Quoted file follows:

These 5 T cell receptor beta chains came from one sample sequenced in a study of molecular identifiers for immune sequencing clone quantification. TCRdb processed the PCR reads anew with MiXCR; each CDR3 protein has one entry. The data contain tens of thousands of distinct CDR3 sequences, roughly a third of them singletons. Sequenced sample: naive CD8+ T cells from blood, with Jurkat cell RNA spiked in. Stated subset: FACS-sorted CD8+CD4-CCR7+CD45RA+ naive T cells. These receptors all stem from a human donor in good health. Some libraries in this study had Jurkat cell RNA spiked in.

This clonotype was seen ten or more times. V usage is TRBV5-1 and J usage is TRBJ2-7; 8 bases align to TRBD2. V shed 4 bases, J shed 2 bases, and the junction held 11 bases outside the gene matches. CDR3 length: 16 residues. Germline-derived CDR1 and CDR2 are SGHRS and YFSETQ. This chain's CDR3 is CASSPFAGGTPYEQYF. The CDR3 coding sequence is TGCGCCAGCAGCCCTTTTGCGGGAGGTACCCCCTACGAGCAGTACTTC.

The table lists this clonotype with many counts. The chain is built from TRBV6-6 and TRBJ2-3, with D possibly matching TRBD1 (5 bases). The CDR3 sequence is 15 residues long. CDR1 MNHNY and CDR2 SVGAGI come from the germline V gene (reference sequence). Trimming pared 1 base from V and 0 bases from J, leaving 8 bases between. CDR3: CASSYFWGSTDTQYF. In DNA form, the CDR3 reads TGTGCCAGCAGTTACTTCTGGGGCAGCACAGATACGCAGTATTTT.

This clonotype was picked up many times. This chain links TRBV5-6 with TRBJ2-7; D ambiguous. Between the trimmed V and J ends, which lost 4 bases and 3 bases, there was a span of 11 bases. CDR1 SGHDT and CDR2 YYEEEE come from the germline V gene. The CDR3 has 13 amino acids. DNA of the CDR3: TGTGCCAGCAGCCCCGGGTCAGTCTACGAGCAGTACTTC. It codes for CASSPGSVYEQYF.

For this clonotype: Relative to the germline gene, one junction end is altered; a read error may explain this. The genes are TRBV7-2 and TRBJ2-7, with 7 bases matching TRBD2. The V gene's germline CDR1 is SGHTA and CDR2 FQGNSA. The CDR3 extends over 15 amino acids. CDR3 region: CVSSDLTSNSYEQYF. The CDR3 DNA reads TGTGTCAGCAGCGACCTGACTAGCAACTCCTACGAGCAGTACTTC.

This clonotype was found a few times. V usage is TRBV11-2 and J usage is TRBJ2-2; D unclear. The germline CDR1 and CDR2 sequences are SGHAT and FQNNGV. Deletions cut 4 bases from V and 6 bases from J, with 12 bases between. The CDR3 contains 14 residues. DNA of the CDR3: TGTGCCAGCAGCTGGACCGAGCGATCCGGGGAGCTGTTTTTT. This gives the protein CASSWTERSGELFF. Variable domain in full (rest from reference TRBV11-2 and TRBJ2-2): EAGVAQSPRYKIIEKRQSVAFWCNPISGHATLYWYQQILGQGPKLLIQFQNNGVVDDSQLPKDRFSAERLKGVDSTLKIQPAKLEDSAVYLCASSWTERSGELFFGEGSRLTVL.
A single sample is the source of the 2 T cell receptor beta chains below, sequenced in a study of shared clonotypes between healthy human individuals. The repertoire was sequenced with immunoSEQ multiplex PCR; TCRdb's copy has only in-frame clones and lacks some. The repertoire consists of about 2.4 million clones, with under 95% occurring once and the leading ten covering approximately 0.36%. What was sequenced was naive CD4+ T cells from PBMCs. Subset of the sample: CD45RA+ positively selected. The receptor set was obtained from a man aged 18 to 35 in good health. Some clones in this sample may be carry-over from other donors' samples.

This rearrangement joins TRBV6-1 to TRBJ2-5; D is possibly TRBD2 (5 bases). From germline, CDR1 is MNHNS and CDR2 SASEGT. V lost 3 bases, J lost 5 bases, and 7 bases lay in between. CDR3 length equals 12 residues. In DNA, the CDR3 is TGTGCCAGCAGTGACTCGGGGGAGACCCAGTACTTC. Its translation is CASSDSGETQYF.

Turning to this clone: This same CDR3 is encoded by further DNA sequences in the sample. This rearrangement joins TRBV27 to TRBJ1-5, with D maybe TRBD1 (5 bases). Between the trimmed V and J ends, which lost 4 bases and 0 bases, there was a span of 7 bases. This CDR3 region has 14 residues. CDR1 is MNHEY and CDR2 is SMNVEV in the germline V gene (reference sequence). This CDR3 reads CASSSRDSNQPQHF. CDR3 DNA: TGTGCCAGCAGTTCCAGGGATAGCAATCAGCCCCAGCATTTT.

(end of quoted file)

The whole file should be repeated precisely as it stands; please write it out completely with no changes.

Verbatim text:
These 5 T cell receptor beta chains came from one sample sequenced in a study of molecular identifiers for immune sequencing clone quantification. TCRdb processed the PCR reads anew with MiXCR; each CDR3 protein has one entry. The data contain tens of thousands of distinct CDR3 sequences, roughly a third of them singletons. Sequenced sample: naive CD8+ T cells from blood, with Jurkat cell RNA spiked in. Stated subset: FACS-sorted CD8+CD4-CCR7+CD45RA+ naive T cells. These receptors all stem from a human donor in good health. Some libraries in this study had Jurkat cell RNA spiked in.

This clonotype was seen ten or more times. V usage is TRBV5-1 and J usage is TRBJ2-7; 8 bases align to TRBD2. V shed 4 bases, J shed 2 bases, and the junction held 11 bases outside the gene matches. CDR3 length: 16 residues. Germline-derived CDR1 and CDR2 are SGHRS and YFSETQ. This chain's CDR3 is CASSPFAGGTPYEQYF. The CDR3 coding sequence is TGCGCCAGCAGCCCTTTTGCGGGAGGTACCCCCTACGAGCAGTACTTC.

The table lists this clonotype with many counts. The chain is built from TRBV6-6 and TRBJ2-3, with D possibly matching TRBD1 (5 bases). The CDR3 sequence is 15 residues long. CDR1 MNHNY and CDR2 SVGAGI come from the germline V gene (reference sequence). Trimming pared 1 base from V and 0 bases from J, leaving 8 bases between. CDR3: CASSYFWGSTDTQYF. In DNA form, the CDR3 reads TGTGCCAGCAGTTACTTCTGGGGCAGCACAGATACGCAGTATTTT.

This clonotype was picked up many times. This chain links TRBV5-6 with TRBJ2-7; D ambiguous. Between the trimmed V and J ends, which lost 4 bases and 3 bases, there was a span of 11 bases. CDR1 SGHDT and CDR2 YYEEEE come from the germline V gene. The CDR3 has 13 amino acids. DNA of the CDR3: TGTGCCAGCAGCCCCGGGTCAGTCTACGAGCAGTACTTC. It codes for CASSPGSVYEQYF.

For this clonotype: Relative to the germline gene, one junction end is altered; a read error may explain this. The genes are TRBV7-2 and TRBJ2-7, with 7 bases matching TRBD2. The V gene's germline CDR1 is SGHTA and CDR2 FQGNSA. The CDR3 extends over 15 amino acids. CDR3 region: CVSSDLTSNSYEQYF. The CDR3 DNA reads TGTGTCAGCAGCGACCTGACTAGCAACTCCTACGAGCAGTACTTC.

This clonotype was found a few times. V usage is TRBV11-2 and J usage is TRBJ2-2; D unclear. The germline CDR1 and CDR2 sequences are SGHAT and FQNNGV. Deletions cut 4 bases from V and 6 bases from J, with 12 bases between. The CDR3 contains 14 residues. DNA of the CDR3: TGTGCCAGCAGCTGGACCGAGCGATCCGGGGAGCTGTTTTTT. This gives the protein CASSWTERSGELFF. Variable domain in full (rest from reference TRBV11-2 and TRBJ2-2): EAGVAQSPRYKIIEKRQSVAFWCNPISGHATLYWYQQILGQGPKLLIQFQNNGVVDDSQLPKDRFSAERLKGVDSTLKIQPAKLEDSAVYLCASSWTERSGELFFGEGSRLTVL.
A single sample is the source of the 2 T cell receptor beta chains below, sequenced in a study of shared clonotypes between healthy human individuals. The repertoire was sequenced with immunoSEQ multiplex PCR; TCRdb's copy has only in-frame clones and lacks some. The repertoire consists of about 2.4 million clones, with under 95% occurring once and the leading ten covering approximately 0.36%. What was sequenced was naive CD4+ T cells from PBMCs. Subset of the sample: CD45RA+ positively selected. The receptor set was obtained from a man aged 18 to 35 in good health. Some clones in this sample may be carry-over from other donors' samples.

This rearrangement joins TRBV6-1 to TRBJ2-5; D is possibly TRBD2 (5 bases). From germline, CDR1 is MNHNS and CDR2 SASEGT. V lost 3 bases, J lost 5 bases, and 7 bases lay in between. CDR3 length equals 12 residues. In DNA, the CDR3 is TGTGCCAGCAGTGACTCGGGGGAGACCCAGTACTTC. Its translation is CASSDSGETQYF.

Turning to this clone: This same CDR3 is encoded by further DNA sequences in the sample. This rearrangement joins TRBV27 to TRBJ1-5, with D maybe TRBD1 (5 bases). Between the trimmed V and J ends, which lost 4 bases and 0 bases, there was a span of 7 bases. This CDR3 region has 14 residues. CDR1 is MNHEY and CDR2 is SMNVEV in the germline V gene (reference sequence). This CDR3 reads CASSSRDSNQPQHF. CDR3 DNA: TGTGCCAGCAGTTCCAGGGATAGCAATCAGCCCCAGCATTTT.